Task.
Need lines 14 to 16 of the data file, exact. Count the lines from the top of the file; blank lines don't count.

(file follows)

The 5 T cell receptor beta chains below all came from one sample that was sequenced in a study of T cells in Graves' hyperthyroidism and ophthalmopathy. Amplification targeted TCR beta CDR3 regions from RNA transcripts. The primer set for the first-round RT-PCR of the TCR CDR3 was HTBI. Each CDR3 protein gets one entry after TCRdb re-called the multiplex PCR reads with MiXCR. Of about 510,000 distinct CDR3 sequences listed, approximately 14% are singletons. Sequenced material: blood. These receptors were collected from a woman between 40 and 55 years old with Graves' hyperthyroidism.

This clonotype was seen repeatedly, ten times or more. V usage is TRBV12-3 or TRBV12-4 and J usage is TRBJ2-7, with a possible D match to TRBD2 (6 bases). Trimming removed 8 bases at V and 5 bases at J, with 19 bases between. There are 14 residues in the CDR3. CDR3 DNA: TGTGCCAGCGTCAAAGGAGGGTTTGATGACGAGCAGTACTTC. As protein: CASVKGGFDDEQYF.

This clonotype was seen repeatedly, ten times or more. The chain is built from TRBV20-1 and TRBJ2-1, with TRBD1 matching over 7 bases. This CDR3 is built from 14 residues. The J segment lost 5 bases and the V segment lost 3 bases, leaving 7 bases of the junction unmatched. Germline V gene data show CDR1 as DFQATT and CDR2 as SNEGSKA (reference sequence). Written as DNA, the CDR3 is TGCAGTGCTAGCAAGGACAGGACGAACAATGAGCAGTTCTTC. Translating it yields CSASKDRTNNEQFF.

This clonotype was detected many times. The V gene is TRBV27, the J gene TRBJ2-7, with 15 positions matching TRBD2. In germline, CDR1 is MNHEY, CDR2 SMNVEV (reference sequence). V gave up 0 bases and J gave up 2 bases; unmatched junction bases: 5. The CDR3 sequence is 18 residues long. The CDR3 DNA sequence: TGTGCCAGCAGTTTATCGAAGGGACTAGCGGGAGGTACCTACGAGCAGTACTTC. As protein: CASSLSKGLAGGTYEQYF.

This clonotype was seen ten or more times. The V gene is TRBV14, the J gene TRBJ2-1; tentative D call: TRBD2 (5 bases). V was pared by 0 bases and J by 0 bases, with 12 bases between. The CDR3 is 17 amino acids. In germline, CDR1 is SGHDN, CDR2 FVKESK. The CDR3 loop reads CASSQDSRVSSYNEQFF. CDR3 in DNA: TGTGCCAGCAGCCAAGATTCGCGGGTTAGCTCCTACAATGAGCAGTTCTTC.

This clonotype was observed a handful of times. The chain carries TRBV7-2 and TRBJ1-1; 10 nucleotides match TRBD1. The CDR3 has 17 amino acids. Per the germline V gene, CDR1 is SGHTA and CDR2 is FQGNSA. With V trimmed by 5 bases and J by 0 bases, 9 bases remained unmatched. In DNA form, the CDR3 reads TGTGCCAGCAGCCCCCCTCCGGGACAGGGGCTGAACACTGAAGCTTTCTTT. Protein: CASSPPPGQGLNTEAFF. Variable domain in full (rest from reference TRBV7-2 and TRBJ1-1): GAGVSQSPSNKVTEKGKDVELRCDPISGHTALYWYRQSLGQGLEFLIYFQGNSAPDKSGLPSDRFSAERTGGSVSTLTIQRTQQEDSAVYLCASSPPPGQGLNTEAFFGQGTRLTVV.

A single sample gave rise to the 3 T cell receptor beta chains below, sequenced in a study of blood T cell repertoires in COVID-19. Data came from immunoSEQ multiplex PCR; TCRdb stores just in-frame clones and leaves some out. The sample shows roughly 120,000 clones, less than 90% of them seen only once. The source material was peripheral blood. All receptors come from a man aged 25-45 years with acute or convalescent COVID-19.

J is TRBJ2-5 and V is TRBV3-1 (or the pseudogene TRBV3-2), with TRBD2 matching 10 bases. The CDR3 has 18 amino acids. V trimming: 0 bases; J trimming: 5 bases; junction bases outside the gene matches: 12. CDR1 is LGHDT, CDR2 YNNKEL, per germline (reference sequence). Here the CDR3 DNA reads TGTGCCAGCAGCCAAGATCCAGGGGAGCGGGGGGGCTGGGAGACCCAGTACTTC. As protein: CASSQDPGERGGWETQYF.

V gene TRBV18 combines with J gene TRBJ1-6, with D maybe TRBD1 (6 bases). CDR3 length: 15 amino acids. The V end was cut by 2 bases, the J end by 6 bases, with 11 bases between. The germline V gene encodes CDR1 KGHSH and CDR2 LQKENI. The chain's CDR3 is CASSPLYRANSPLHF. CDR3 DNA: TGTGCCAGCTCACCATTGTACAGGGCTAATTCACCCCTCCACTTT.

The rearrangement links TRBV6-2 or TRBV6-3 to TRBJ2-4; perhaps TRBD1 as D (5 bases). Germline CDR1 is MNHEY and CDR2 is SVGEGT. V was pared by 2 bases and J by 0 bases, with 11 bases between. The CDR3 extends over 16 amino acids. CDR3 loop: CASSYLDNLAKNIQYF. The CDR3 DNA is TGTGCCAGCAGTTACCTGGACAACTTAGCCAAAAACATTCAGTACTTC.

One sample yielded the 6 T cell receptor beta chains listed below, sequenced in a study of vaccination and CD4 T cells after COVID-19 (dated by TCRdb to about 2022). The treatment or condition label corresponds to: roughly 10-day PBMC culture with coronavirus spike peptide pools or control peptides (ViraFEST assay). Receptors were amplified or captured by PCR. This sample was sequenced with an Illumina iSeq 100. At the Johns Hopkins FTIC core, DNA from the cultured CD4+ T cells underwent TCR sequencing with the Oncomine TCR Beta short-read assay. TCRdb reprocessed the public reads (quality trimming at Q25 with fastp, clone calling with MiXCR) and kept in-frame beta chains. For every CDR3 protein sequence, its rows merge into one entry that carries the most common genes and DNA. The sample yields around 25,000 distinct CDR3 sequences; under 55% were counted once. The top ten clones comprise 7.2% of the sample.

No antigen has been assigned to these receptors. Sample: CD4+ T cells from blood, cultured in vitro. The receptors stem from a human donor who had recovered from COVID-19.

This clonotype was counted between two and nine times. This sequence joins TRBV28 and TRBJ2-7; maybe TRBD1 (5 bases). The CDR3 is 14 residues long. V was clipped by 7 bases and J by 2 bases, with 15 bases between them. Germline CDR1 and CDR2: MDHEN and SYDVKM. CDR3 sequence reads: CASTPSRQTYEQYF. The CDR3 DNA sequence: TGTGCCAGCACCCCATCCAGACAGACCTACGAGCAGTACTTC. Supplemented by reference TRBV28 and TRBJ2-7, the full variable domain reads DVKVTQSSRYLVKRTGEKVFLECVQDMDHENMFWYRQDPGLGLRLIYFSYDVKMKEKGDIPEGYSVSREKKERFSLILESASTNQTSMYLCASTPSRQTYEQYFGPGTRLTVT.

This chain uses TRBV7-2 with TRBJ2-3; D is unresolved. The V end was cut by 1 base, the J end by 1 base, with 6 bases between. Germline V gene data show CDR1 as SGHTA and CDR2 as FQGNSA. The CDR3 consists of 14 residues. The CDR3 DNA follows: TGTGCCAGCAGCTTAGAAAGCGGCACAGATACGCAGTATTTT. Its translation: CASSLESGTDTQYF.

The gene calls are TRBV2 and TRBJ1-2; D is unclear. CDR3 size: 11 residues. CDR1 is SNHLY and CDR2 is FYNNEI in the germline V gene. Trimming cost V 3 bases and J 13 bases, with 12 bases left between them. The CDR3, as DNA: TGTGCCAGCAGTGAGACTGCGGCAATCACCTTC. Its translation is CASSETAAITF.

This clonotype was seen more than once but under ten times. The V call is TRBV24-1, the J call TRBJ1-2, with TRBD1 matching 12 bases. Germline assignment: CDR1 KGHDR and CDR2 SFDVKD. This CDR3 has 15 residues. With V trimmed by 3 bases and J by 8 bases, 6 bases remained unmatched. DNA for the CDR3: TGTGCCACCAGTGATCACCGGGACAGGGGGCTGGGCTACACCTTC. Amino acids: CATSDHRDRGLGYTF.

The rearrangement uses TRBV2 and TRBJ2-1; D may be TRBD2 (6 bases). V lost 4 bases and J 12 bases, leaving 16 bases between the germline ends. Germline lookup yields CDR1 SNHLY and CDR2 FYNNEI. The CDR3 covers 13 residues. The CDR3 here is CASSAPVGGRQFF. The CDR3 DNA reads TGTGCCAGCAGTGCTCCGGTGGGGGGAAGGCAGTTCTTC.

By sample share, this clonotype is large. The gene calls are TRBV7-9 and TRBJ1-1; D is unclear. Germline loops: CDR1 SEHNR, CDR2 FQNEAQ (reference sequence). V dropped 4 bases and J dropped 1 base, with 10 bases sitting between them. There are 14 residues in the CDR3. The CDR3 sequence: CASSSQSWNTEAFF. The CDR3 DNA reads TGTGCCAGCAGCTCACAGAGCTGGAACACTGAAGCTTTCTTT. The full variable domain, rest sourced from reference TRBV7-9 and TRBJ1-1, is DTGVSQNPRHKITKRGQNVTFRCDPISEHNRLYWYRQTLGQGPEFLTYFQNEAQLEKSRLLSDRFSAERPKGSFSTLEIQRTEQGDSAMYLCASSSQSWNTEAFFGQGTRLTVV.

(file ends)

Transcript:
This chain uses TRBV7-2 with TRBJ2-3; D is unresolved. The V end was cut by 1 base, the J end by 1 base, with 6 bases between. Germline V gene data show CDR1 as SGHTA and CDR2 as FQGNSA. The CDR3 consists of 14 residues. The CDR3 DNA follows: TGTGCCAGCAGCTTAGAAAGCGGCACAGATACGCAGTATTTT. Its translation: CASSLESGTDTQYF.

The gene calls are TRBV2 and TRBJ1-2; D is unclear. CDR3 size: 11 residues. CDR1 is SNHLY and CDR2 is FYNNEI in the germline V gene. Trimming cost V 3 bases and J 13 bases, with 12 bases left between them. The CDR3, as DNA: TGTGCCAGCAGTGAGACTGCGGCAATCACCTTC. Its translation is CASSETAAITF.

This clonotype was seen more than once but under ten times. The V call is TRBV24-1, the J call TRBJ1-2, with TRBD1 matching 12 bases. Germline assignment: CDR1 KGHDR and CDR2 SFDVKD. This CDR3 has 15 residues. With V trimmed by 3 bases and J by 8 bases, 6 bases remained unmatched. DNA for the CDR3: TGTGCCACCAGTGATCACCGGGACAGGGGGCTGGGCTACACCTTC. Amino acids: CATSDHRDRGLGYTF.